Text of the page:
In this activity, students learn about the pros and cons of co-firing woody biomass fuels with coal to produce electricity.

This is a debate-style learning activity in which student teams learn about energy sources and are then assigned to represent the different energy sources. Working cooperatively, students develop arguments on the pros and cons of their source over the others.

This video is one of a series from the Switch Energy project. It reviews the environmental impacts of various energy resources including fossil fuels, nuclear, and renewables. CO2 emissions as a specific environmental impact are discussed.

In this activity, students explore what types of energy resources exist in their state by examining a state map to identify the different energy sources in their state, including the state's renewable energy potential.

In this activity, students conduct a life cycle assessment of energy used and produced in ethanol production, and a life cycle assessment of carbon dioxide used and produced in ethanol production.

In this activity, students explore energy production and consumption by contrasting regional energy production in five different US regions.

This lesson focuses on the importance of ocean exploration as a way to learn how to capture, control, and distribute renewable ocean energy resources. Students begin by identifying ways the ocean can generate energy and then research one ocean energy source using the Internet. Finally, students build a Micro-Hydro Electric Generator.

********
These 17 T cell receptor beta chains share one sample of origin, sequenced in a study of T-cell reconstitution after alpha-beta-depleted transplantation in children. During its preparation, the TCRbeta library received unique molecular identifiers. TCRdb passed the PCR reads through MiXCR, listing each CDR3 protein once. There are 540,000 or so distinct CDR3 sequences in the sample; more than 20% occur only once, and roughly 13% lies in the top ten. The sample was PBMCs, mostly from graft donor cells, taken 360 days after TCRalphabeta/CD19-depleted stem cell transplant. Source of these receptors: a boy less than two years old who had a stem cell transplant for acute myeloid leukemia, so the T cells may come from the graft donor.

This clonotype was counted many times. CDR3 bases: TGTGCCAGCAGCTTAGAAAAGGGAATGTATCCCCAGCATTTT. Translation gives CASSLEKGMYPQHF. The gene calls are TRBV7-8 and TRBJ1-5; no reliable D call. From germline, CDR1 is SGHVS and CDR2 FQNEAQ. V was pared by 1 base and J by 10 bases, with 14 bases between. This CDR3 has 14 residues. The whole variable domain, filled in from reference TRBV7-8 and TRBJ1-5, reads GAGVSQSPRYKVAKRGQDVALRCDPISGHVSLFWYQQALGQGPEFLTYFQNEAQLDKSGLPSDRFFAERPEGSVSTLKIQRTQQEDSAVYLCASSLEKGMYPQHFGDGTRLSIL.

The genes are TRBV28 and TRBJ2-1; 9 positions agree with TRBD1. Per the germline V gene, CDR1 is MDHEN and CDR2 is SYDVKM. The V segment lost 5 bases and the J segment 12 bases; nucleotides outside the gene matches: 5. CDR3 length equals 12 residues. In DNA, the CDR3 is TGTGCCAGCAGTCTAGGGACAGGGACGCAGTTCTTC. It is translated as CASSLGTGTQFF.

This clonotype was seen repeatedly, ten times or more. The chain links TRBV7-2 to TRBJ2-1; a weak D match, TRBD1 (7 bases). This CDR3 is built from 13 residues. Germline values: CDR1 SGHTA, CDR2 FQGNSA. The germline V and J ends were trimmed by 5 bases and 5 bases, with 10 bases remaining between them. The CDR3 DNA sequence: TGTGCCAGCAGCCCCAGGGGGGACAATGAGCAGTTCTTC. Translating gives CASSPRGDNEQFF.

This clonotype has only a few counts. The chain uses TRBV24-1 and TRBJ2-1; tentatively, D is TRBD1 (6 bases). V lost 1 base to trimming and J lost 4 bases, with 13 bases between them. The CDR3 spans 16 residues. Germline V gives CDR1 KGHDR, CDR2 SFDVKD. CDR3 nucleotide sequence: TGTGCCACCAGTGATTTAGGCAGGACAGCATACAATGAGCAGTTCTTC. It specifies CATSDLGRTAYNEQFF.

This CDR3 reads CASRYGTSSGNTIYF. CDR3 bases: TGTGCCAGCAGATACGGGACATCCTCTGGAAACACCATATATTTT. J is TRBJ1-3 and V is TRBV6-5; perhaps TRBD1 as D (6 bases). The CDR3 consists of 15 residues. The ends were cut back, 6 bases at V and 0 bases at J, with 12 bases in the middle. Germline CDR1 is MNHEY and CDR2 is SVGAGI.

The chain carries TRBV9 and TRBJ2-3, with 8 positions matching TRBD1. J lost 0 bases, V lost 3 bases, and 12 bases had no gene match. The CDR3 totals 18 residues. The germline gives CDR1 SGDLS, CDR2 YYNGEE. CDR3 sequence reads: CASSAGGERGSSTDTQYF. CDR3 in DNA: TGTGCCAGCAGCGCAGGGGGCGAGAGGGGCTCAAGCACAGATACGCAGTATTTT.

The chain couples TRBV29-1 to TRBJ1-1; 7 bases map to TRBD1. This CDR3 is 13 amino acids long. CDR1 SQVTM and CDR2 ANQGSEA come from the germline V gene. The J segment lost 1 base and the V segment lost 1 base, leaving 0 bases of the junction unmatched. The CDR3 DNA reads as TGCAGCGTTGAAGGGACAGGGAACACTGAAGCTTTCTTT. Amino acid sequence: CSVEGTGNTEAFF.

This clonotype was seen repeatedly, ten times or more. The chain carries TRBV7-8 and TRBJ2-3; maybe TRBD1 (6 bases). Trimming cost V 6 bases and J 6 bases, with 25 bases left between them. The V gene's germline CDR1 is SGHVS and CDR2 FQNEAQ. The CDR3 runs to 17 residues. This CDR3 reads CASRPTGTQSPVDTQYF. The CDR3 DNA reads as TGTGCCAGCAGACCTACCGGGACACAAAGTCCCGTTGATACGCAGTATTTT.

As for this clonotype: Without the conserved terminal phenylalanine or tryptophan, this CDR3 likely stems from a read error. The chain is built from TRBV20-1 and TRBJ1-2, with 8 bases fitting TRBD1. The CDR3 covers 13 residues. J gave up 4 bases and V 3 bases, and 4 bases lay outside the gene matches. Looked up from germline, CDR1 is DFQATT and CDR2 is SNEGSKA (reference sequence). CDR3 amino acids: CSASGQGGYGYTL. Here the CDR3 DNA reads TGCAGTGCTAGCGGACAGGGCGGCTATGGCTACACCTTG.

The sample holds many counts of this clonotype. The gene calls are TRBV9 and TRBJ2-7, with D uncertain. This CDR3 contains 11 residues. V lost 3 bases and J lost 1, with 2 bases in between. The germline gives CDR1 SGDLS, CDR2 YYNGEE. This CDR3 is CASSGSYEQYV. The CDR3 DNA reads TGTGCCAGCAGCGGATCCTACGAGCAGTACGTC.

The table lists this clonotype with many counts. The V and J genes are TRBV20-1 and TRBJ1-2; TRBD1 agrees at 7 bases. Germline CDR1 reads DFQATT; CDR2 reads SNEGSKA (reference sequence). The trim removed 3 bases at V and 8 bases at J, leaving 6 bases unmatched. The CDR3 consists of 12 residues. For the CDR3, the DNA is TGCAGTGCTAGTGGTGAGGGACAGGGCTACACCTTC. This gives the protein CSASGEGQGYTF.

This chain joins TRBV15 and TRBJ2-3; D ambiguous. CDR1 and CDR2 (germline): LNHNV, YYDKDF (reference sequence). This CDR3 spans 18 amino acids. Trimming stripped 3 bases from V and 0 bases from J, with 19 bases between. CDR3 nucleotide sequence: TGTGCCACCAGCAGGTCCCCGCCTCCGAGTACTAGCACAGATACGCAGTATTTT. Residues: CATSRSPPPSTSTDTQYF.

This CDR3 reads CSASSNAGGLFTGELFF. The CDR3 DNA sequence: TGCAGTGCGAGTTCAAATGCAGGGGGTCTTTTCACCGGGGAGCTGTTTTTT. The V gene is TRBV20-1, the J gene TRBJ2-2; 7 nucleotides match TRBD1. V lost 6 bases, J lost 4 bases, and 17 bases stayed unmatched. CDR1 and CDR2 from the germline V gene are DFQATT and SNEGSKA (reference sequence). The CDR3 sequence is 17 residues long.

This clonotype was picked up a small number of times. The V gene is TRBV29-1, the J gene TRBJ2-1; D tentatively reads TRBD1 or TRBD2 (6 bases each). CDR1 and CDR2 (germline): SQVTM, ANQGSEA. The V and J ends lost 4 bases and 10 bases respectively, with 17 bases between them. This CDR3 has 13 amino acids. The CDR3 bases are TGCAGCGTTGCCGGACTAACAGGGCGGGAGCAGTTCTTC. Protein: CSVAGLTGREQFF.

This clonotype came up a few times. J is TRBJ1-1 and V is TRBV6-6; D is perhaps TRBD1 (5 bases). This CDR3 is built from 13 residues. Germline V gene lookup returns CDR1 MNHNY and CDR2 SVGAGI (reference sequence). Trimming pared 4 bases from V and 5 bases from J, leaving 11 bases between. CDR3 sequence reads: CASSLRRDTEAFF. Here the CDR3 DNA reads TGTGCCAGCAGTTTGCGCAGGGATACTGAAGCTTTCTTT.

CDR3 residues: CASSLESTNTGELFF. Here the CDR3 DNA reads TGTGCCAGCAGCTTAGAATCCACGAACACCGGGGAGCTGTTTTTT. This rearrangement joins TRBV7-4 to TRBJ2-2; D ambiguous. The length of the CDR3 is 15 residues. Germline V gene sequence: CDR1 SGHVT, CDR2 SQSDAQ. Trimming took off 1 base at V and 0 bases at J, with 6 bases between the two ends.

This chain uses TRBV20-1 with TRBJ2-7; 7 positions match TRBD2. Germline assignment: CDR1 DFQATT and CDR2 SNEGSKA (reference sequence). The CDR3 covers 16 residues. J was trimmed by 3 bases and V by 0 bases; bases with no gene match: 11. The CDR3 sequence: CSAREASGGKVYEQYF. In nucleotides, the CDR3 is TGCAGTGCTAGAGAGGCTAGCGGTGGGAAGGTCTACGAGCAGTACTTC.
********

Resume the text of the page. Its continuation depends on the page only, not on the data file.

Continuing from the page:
This short video reviews how nations and individuals on Earth can work together to reduce the emission of CO2. It discusses strategies to reduce greenhouse gas emissions (energy conservation, renewable energies, change in energy use) and the role that government can play in this process.

This visualization includes a series of flow charts showing the relative size of primary energy resources and end uses in the United States for the years 2008-2012.

This short video discusses where carbon dioxide, the gas that is mainly responsible for warming up our planet and changing the climate, comes from. It discusses how the rise in atmospheric carbon dioxide comes directly from the burning of fossil fuels and indirectly from the human need for energy.

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